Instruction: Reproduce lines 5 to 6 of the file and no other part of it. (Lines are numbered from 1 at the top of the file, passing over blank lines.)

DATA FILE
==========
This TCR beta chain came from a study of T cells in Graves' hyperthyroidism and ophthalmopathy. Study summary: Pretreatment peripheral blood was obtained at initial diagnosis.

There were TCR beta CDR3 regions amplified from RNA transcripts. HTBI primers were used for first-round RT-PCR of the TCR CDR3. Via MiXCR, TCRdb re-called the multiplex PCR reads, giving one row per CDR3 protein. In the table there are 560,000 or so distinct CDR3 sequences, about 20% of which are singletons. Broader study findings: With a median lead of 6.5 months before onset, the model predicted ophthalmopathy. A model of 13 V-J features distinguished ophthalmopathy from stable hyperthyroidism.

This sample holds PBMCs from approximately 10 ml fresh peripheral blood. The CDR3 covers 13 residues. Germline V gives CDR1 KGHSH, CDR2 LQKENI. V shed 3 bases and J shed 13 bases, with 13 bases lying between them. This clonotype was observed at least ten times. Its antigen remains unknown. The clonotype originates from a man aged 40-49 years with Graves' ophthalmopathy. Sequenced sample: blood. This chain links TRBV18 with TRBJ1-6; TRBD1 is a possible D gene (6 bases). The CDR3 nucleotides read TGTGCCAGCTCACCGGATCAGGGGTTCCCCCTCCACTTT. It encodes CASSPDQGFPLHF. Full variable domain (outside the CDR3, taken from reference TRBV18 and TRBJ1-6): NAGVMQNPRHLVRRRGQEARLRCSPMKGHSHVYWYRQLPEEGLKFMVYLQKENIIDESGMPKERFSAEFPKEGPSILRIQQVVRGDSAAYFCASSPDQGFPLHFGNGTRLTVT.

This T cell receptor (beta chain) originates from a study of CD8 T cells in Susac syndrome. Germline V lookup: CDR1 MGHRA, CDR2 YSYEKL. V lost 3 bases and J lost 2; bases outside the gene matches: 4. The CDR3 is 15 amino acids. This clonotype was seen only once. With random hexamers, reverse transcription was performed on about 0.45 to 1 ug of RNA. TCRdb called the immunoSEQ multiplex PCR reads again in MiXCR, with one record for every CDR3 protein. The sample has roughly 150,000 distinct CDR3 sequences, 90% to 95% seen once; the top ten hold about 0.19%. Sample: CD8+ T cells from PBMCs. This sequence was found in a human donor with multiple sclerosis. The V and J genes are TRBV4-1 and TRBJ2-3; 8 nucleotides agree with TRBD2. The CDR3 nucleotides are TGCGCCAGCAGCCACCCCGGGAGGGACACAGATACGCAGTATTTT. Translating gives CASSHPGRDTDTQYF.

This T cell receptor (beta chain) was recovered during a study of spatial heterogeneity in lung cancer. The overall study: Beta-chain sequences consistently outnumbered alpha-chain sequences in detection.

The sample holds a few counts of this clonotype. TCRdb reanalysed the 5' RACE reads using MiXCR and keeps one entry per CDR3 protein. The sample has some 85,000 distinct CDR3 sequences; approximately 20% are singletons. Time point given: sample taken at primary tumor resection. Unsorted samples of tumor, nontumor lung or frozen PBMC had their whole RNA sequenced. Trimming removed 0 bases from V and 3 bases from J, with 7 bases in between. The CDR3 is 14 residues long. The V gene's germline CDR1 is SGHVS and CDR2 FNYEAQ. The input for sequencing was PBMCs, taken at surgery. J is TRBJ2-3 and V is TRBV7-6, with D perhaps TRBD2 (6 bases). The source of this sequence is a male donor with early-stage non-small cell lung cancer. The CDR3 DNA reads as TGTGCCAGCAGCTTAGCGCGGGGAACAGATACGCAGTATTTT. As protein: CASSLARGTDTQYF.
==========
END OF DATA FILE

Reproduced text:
This T cell receptor (beta chain) was recovered during a study of spatial heterogeneity in lung cancer. The overall study: Beta-chain sequences consistently outnumbered alpha-chain sequences in detection.

The sample holds a few counts of this clonotype. TCRdb reanalysed the 5' RACE reads using MiXCR and keeps one entry per CDR3 protein. The sample has some 85,000 distinct CDR3 sequences; approximately 20% are singletons. Time point given: sample taken at primary tumor resection. Unsorted samples of tumor, nontumor lung or frozen PBMC had their whole RNA sequenced. Trimming removed 0 bases from V and 3 bases from J, with 7 bases in between. The CDR3 is 14 residues long. The V gene's germline CDR1 is SGHVS and CDR2 FNYEAQ. The input for sequencing was PBMCs, taken at surgery. J is TRBJ2-3 and V is TRBV7-6, with D perhaps TRBD2 (6 bases). The source of this sequence is a male donor with early-stage non-small cell lung cancer. The CDR3 DNA reads as TGTGCCAGCAGCTTAGCGCGGGGAACAGATACGCAGTATTTT. As protein: CASSLARGTDTQYF.